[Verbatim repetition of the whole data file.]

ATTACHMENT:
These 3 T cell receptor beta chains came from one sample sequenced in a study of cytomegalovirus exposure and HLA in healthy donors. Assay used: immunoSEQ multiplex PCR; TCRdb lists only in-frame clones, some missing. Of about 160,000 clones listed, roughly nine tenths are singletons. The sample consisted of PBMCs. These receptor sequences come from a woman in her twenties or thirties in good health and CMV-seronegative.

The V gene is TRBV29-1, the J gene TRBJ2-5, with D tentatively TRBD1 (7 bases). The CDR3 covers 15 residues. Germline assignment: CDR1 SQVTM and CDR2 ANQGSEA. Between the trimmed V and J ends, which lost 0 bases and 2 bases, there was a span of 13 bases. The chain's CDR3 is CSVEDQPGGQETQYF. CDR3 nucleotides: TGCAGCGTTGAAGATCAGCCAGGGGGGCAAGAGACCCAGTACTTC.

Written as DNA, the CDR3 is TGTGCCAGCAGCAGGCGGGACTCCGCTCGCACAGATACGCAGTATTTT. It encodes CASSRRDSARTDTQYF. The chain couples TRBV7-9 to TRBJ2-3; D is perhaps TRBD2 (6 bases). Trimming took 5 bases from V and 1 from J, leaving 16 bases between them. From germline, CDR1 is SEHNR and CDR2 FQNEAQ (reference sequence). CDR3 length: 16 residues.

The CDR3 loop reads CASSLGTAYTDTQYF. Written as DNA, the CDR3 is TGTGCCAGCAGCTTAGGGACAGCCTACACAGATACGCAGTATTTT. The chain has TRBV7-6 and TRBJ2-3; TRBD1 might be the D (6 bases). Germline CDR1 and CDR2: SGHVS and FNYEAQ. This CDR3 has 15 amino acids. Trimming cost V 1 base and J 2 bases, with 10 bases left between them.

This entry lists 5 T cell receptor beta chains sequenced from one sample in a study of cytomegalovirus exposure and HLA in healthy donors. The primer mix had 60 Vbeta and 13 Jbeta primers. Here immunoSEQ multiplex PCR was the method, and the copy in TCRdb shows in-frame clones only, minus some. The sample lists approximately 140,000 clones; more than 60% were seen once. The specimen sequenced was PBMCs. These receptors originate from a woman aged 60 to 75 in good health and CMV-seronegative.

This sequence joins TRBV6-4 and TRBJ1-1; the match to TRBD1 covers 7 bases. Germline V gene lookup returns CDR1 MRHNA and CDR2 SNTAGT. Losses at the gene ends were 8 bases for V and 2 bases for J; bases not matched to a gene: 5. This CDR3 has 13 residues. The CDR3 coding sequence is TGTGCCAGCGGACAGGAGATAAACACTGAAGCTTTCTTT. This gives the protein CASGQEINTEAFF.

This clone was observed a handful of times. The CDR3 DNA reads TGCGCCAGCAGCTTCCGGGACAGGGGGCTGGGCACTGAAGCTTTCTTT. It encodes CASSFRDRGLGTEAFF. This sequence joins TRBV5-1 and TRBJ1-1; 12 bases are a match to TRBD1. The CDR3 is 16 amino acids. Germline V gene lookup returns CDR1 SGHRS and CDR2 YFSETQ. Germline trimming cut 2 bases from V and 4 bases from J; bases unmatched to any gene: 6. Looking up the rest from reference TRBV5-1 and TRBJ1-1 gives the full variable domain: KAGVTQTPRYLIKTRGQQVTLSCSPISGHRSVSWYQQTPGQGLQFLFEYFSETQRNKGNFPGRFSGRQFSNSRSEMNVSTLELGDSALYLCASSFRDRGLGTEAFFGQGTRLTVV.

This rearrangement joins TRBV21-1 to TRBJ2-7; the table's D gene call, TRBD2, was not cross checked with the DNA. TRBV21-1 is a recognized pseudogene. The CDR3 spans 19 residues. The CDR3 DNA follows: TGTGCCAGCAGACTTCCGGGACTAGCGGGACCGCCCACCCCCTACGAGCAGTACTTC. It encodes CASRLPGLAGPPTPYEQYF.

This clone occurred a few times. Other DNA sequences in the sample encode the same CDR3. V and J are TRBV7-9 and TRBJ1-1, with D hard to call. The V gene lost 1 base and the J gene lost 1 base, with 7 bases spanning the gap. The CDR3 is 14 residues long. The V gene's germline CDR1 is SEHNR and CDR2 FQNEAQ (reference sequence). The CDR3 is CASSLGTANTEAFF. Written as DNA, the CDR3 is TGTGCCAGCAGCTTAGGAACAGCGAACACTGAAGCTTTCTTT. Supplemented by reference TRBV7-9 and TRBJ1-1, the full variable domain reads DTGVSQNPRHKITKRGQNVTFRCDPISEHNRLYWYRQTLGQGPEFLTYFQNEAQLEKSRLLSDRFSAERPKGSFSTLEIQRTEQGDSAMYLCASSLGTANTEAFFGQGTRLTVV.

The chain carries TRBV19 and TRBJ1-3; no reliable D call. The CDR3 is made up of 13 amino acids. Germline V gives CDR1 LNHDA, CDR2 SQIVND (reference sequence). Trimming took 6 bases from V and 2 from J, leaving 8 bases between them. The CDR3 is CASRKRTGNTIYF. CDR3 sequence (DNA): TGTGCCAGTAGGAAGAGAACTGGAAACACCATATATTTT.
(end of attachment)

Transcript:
These 3 T cell receptor beta chains came from one sample sequenced in a study of cytomegalovirus exposure and HLA in healthy donors. Assay used: immunoSEQ multiplex PCR; TCRdb lists only in-frame clones, some missing. Of about 160,000 clones listed, roughly nine tenths are singletons. The sample consisted of PBMCs. These receptor sequences come from a woman in her twenties or thirties in good health and CMV-seronegative.

The V gene is TRBV29-1, the J gene TRBJ2-5, with D tentatively TRBD1 (7 bases). The CDR3 covers 15 residues. Germline assignment: CDR1 SQVTM and CDR2 ANQGSEA. Between the trimmed V and J ends, which lost 0 bases and 2 bases, there was a span of 13 bases. The chain's CDR3 is CSVEDQPGGQETQYF. CDR3 nucleotides: TGCAGCGTTGAAGATCAGCCAGGGGGGCAAGAGACCCAGTACTTC.

Written as DNA, the CDR3 is TGTGCCAGCAGCAGGCGGGACTCCGCTCGCACAGATACGCAGTATTTT. It encodes CASSRRDSARTDTQYF. The chain couples TRBV7-9 to TRBJ2-3; D is perhaps TRBD2 (6 bases). Trimming took 5 bases from V and 1 from J, leaving 16 bases between them. From germline, CDR1 is SEHNR and CDR2 FQNEAQ (reference sequence). CDR3 length: 16 residues.

The CDR3 loop reads CASSLGTAYTDTQYF. Written as DNA, the CDR3 is TGTGCCAGCAGCTTAGGGACAGCCTACACAGATACGCAGTATTTT. The chain has TRBV7-6 and TRBJ2-3; TRBD1 might be the D (6 bases). Germline CDR1 and CDR2: SGHVS and FNYEAQ. This CDR3 has 15 amino acids. Trimming cost V 1 base and J 2 bases, with 10 bases left between them.

This entry lists 5 T cell receptor beta chains sequenced from one sample in a study of cytomegalovirus exposure and HLA in healthy donors. The primer mix had 60 Vbeta and 13 Jbeta primers. Here immunoSEQ multiplex PCR was the method, and the copy in TCRdb shows in-frame clones only, minus some. The sample lists approximately 140,000 clones; more than 60% were seen once. The specimen sequenced was PBMCs. These receptors originate from a woman aged 60 to 75 in good health and CMV-seronegative.

This sequence joins TRBV6-4 and TRBJ1-1; the match to TRBD1 covers 7 bases. Germline V gene lookup returns CDR1 MRHNA and CDR2 SNTAGT. Losses at the gene ends were 8 bases for V and 2 bases for J; bases not matched to a gene: 5. This CDR3 has 13 residues. The CDR3 coding sequence is TGTGCCAGCGGACAGGAGATAAACACTGAAGCTTTCTTT. This gives the protein CASGQEINTEAFF.

This clone was observed a handful of times. The CDR3 DNA reads TGCGCCAGCAGCTTCCGGGACAGGGGGCTGGGCACTGAAGCTTTCTTT. It encodes CASSFRDRGLGTEAFF. This sequence joins TRBV5-1 and TRBJ1-1; 12 bases are a match to TRBD1. The CDR3 is 16 amino acids. Germline V gene lookup returns CDR1 SGHRS and CDR2 YFSETQ. Germline trimming cut 2 bases from V and 4 bases from J; bases unmatched to any gene: 6. Looking up the rest from reference TRBV5-1 and TRBJ1-1 gives the full variable domain: KAGVTQTPRYLIKTRGQQVTLSCSPISGHRSVSWYQQTPGQGLQFLFEYFSETQRNKGNFPGRFSGRQFSNSRSEMNVSTLELGDSALYLCASSFRDRGLGTEAFFGQGTRLTVV.

This rearrangement joins TRBV21-1 to TRBJ2-7; the table's D gene call, TRBD2, was not cross checked with the DNA. TRBV21-1 is a recognized pseudogene. The CDR3 spans 19 residues. The CDR3 DNA follows: TGTGCCAGCAGACTTCCGGGACTAGCGGGACCGCCCACCCCCTACGAGCAGTACTTC. It encodes CASRLPGLAGPPTPYEQYF.

This clone occurred a few times. Other DNA sequences in the sample encode the same CDR3. V and J are TRBV7-9 and TRBJ1-1, with D hard to call. The V gene lost 1 base and the J gene lost 1 base, with 7 bases spanning the gap. The CDR3 is 14 residues long. The V gene's germline CDR1 is SEHNR and CDR2 FQNEAQ (reference sequence). The CDR3 is CASSLGTANTEAFF. Written as DNA, the CDR3 is TGTGCCAGCAGCTTAGGAACAGCGAACACTGAAGCTTTCTTT. Supplemented by reference TRBV7-9 and TRBJ1-1, the full variable domain reads DTGVSQNPRHKITKRGQNVTFRCDPISEHNRLYWYRQTLGQGPEFLTYFQNEAQLEKSRLLSDRFSAERPKGSFSTLEIQRTEQGDSAMYLCASSLGTANTEAFFGQGTRLTVV.

The chain carries TRBV19 and TRBJ1-3; no reliable D call. The CDR3 is made up of 13 amino acids. Germline V gives CDR1 LNHDA, CDR2 SQIVND (reference sequence). Trimming took 6 bases from V and 2 from J, leaving 8 bases between them. The CDR3 is CASRKRTGNTIYF. CDR3 sequence (DNA): TGTGCCAGTAGGAAGAGAACTGGAAACACCATATATTTT.